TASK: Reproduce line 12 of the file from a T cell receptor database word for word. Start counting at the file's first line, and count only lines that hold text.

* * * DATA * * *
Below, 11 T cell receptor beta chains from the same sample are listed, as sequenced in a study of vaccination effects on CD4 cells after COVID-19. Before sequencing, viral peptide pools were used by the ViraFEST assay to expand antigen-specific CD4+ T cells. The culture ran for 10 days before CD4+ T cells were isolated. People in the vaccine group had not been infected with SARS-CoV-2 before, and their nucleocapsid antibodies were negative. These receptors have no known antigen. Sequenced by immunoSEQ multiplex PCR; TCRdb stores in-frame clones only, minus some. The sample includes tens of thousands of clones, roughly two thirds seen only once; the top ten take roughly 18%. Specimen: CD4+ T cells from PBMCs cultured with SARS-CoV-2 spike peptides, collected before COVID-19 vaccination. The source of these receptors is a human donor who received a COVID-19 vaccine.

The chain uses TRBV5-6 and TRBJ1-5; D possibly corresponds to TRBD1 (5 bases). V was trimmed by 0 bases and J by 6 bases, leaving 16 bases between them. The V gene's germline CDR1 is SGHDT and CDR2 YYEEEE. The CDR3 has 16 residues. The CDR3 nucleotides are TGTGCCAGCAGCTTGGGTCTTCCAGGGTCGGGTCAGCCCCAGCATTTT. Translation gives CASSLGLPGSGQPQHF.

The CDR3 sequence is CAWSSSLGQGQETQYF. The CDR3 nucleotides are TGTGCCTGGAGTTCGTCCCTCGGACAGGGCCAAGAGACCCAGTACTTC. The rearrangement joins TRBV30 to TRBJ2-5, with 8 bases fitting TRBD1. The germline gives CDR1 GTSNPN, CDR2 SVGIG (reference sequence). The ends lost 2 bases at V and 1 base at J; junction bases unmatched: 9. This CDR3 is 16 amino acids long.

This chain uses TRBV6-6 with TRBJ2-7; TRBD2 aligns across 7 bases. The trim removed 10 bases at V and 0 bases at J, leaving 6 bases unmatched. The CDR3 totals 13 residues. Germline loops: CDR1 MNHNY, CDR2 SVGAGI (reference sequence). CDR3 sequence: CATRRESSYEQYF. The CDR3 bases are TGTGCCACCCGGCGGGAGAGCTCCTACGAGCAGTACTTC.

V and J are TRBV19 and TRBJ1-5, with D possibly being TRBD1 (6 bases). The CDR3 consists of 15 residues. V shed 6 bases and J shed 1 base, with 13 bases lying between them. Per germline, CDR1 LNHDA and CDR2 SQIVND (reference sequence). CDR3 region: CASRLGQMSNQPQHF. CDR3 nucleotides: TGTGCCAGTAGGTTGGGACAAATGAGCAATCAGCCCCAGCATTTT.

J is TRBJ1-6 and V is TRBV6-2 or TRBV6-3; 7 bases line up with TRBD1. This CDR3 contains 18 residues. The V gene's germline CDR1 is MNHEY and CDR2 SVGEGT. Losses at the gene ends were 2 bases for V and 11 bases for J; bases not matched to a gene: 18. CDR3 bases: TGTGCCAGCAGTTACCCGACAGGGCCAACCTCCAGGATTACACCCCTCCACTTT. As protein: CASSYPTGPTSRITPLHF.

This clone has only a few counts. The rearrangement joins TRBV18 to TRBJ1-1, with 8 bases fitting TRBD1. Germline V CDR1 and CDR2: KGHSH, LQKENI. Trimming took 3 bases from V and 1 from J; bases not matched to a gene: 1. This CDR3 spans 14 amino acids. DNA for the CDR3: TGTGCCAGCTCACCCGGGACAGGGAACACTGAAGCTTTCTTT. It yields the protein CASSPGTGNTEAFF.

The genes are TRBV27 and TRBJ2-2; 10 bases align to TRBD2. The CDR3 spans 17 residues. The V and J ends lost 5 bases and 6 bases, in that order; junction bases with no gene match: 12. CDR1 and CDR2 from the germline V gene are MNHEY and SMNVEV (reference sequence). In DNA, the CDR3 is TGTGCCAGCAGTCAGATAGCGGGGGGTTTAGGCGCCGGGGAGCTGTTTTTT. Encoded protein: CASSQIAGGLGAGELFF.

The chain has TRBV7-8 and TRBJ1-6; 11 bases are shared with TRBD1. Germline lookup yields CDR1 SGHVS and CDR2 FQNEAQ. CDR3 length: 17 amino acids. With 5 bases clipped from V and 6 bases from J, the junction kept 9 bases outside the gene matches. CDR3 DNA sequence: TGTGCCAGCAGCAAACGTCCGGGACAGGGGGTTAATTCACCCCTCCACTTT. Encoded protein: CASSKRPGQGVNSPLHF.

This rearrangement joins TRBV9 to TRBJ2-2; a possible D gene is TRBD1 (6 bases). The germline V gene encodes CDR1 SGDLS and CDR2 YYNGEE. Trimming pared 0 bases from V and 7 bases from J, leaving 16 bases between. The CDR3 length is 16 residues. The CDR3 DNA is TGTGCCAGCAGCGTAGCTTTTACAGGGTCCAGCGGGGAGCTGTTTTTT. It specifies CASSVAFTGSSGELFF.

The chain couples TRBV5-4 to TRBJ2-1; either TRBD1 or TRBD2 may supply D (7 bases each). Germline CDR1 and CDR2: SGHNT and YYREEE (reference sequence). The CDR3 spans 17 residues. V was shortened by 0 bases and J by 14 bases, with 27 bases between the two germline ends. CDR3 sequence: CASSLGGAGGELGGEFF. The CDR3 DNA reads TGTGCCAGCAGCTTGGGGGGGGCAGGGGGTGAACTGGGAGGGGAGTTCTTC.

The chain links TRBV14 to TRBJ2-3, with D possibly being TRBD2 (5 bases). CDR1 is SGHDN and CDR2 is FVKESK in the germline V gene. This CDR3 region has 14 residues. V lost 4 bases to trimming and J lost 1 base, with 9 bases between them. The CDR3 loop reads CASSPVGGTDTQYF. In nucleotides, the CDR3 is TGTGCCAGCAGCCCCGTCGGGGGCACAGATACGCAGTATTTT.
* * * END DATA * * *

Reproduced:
The chain links TRBV14 to TRBJ2-3, with D possibly being TRBD2 (5 bases). CDR1 is SGHDN and CDR2 is FVKESK in the germline V gene. This CDR3 region has 14 residues. V lost 4 bases to trimming and J lost 1 base, with 9 bases between them. The CDR3 loop reads CASSPVGGTDTQYF. In nucleotides, the CDR3 is TGTGCCAGCAGCCCCGTCGGGGGCACAGATACGCAGTATTTT.